1. T. C. M. P. No. 120 of 1961 is an application for review of our judgment in T. C. No. 146 of 1959, which arose out of T. R. A. No. 1 of 1959 on the file of the Sales Tax Appellate Tribunal, Madras. T. R. A. No. 1 of 1959 was itself an application for review filed by the applicant herein before the Tribunal to review its judgment in T. A. No. 493 of 1958 on its file. As against the decision in T. A. No. 493 of 1958 the department preferred T. C. No. 28 of 1959 in this Court, and that was dismissed by an order dated 6th September, 1961 Since reported as P. Haji Abdul Wahab and Brothers v. Government of Madras  13 S.T.C. 824. T. C. No. 146 of 1959 was also dismissed by us by the same order Since reported as P. Haji Abdul Wahab and Brothers v. Government of Madras  13 S.T.C. 824. The ground for review urged in this application is that we failed to consider certain documentary evidence produced before us during the course of hearing of T. C. No. 28 of 1959 and T. C. No. 146 of 1959. The petitioners submit that there is an error apparent on the face of the record which calls for a review.
2. The Appellate Tribunal dismissed the application for review, T. R. A. No. 1 of 1959 for valid and cogent reasons. The evidence which was produced by the petitioner at the time of the hearing of the review application before the Tribunal was not made available to the Tribunal when the main appeal was heard. The Tribunal quite rightly observed in its order in T. R. A. No. 1 of 1959 that it cannot sit in appeal over its own decision, and that the scope of an application for review under Section I2-A (6) was limited.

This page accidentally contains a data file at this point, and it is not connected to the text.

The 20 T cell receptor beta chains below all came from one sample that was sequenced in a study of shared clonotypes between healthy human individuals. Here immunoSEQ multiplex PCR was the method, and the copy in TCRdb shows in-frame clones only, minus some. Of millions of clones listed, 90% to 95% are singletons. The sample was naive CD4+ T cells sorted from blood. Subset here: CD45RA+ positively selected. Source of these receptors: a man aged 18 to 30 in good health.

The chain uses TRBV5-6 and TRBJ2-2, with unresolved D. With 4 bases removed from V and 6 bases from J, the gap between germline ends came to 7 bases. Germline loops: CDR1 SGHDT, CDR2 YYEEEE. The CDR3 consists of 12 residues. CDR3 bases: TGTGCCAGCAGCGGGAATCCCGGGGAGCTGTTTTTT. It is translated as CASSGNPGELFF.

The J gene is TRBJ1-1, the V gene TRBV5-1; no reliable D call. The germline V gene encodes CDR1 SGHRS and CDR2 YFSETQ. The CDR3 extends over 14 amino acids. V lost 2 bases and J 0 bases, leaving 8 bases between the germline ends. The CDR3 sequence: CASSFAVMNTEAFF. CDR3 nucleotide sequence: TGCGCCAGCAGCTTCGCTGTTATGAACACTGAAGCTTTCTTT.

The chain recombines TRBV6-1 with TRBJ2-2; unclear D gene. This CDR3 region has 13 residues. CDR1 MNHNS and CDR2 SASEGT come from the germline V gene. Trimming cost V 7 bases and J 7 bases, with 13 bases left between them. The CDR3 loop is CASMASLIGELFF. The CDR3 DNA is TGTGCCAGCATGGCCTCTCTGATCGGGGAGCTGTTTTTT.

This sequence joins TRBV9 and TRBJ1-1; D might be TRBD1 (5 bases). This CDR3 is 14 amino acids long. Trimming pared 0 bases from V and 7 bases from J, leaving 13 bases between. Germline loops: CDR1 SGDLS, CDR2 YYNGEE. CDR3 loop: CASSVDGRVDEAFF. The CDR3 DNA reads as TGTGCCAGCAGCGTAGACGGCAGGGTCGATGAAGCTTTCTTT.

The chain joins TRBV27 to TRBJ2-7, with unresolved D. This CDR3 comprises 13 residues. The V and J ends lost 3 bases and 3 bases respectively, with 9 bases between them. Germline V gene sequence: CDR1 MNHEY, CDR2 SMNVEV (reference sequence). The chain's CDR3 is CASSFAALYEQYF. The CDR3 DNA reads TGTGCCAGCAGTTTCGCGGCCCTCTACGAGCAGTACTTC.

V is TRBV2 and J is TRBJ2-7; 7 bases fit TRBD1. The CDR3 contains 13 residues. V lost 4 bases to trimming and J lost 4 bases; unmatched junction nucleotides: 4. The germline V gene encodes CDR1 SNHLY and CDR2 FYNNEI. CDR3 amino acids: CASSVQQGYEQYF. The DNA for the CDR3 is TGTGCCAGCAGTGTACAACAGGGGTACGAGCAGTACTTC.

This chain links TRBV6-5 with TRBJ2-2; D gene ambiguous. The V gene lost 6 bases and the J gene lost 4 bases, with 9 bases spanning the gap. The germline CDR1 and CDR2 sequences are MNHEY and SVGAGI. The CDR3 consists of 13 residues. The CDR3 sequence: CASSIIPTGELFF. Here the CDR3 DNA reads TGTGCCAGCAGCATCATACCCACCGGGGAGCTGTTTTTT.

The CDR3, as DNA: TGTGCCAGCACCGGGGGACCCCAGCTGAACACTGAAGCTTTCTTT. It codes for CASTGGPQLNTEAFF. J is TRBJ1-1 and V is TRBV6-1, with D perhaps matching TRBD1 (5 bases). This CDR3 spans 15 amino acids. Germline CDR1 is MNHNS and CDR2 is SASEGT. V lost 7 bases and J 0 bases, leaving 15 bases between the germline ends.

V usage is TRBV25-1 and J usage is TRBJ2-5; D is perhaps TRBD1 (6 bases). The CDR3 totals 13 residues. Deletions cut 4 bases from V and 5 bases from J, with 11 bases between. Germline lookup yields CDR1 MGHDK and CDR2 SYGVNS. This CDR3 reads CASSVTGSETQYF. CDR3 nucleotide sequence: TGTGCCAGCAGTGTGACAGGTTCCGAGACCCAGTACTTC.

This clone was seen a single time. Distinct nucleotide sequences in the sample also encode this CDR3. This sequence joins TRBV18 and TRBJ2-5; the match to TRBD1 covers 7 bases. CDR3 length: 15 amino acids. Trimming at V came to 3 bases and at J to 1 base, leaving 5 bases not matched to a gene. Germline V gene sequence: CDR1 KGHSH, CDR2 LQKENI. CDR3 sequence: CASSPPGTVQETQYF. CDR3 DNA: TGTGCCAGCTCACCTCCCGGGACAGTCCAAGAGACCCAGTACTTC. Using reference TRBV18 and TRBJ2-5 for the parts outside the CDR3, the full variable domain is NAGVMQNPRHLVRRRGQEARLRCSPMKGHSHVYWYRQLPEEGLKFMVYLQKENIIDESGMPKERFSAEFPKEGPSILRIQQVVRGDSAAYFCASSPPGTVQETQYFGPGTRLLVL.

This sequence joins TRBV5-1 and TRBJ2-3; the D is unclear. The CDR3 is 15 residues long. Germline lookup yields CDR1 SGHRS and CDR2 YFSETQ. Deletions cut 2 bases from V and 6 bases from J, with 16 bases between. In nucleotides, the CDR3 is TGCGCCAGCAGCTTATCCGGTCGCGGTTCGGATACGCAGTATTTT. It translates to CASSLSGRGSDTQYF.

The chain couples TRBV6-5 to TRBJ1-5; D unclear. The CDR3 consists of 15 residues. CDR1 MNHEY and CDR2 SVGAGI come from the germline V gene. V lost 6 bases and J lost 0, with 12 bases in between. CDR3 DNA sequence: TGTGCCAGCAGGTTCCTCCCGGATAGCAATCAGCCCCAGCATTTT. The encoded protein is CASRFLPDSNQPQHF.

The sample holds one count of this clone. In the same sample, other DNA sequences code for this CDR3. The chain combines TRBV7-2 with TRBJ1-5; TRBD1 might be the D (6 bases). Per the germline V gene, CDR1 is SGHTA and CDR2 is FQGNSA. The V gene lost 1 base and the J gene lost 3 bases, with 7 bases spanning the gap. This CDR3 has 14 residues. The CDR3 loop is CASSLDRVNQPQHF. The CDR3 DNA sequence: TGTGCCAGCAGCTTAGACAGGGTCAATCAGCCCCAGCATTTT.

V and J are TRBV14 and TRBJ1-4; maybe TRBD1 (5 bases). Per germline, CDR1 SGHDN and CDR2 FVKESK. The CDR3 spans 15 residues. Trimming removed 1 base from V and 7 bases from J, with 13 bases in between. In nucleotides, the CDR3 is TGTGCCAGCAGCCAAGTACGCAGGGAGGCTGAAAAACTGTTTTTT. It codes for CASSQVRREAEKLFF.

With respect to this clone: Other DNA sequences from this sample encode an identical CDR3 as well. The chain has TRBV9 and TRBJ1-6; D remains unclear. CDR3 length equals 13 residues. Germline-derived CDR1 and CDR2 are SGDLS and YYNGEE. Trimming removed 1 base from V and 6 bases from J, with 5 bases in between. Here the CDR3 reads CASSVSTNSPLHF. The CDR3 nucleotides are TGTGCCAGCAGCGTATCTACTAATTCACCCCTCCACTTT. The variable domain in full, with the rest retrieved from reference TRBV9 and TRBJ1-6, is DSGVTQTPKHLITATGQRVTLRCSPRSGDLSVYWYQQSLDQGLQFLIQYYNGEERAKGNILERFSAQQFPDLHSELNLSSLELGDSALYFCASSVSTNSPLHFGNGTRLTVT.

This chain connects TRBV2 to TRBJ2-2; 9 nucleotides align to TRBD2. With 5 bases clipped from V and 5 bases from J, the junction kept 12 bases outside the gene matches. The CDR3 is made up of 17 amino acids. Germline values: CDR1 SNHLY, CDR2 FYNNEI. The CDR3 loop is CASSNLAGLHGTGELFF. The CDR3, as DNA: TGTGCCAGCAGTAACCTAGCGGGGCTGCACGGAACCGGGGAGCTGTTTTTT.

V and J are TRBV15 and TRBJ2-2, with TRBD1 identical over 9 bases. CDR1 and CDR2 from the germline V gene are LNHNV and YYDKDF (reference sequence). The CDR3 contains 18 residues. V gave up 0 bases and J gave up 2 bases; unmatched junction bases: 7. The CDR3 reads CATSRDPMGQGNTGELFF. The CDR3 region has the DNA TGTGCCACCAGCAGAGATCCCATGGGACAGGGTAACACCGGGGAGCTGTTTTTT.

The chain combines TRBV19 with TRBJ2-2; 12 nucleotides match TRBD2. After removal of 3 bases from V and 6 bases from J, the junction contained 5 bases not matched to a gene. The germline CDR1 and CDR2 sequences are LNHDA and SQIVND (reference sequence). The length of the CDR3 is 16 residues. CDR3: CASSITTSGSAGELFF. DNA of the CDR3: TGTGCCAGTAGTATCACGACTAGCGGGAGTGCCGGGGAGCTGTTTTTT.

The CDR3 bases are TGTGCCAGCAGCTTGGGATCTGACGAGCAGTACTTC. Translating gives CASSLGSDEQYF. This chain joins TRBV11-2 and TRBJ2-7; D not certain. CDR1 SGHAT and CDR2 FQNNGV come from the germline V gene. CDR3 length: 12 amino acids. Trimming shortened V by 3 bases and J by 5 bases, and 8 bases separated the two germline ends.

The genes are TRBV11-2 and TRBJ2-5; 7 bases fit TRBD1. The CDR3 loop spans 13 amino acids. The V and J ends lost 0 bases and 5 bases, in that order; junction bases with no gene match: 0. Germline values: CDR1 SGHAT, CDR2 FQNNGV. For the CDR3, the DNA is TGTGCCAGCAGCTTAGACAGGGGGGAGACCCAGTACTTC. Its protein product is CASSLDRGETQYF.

3. In T.C. No. 146 of 1959 the only question was whether the Tribunal went wrong in dismissing the application for review preferred before it by the petitioner. The scope of the power of review of this Court in matters disposed of in revision under Section I2-B of the Madras General Sales Tax Act is that provided for under Sub-section (7) of that section. That is as follows :
(a) The High Court may, on the application either of the assessee or of the Deputy Commissioner, review any order passed by it under Sub-section (4) on the basis of facts which were not before it when it passed the order.
4. Construing the provisions of Section 12-A (6) which defines the powers of review of the Appellate Tribunal in precisely the same words as in Section 12-6(7), the Supreme Court of India in the decision in Chandaji Kubaji and Co. v. State of Andhra Pradesh  11 S.T.C. 451, observed thus at page 455 :
It is, we think, doing great violence to language to say that an intentional or deliberate withholding or suppression of evidence in support of a plea or contention or a basic fact urged before the Tribunal, is comprehended within the expression 'facts which were not before it (Tribunal) when it passed the order.' To so construe the section is to put a premium on deliberate negligence and fraud and amounts to allowing a party to profit from its own wrong. We do not think that such a construction follows from the language used, which is more consistent with the view that the provision in Section I2-A (6)(a) permits a review when through some oversight, mistake or error the necessary facts, basic or evidentiary, were not present before the Court when it passed the order sought to be reviewed. It is entirely wrong to think that the sub-section permits a party to play hide, and seek with a judicial tribunal....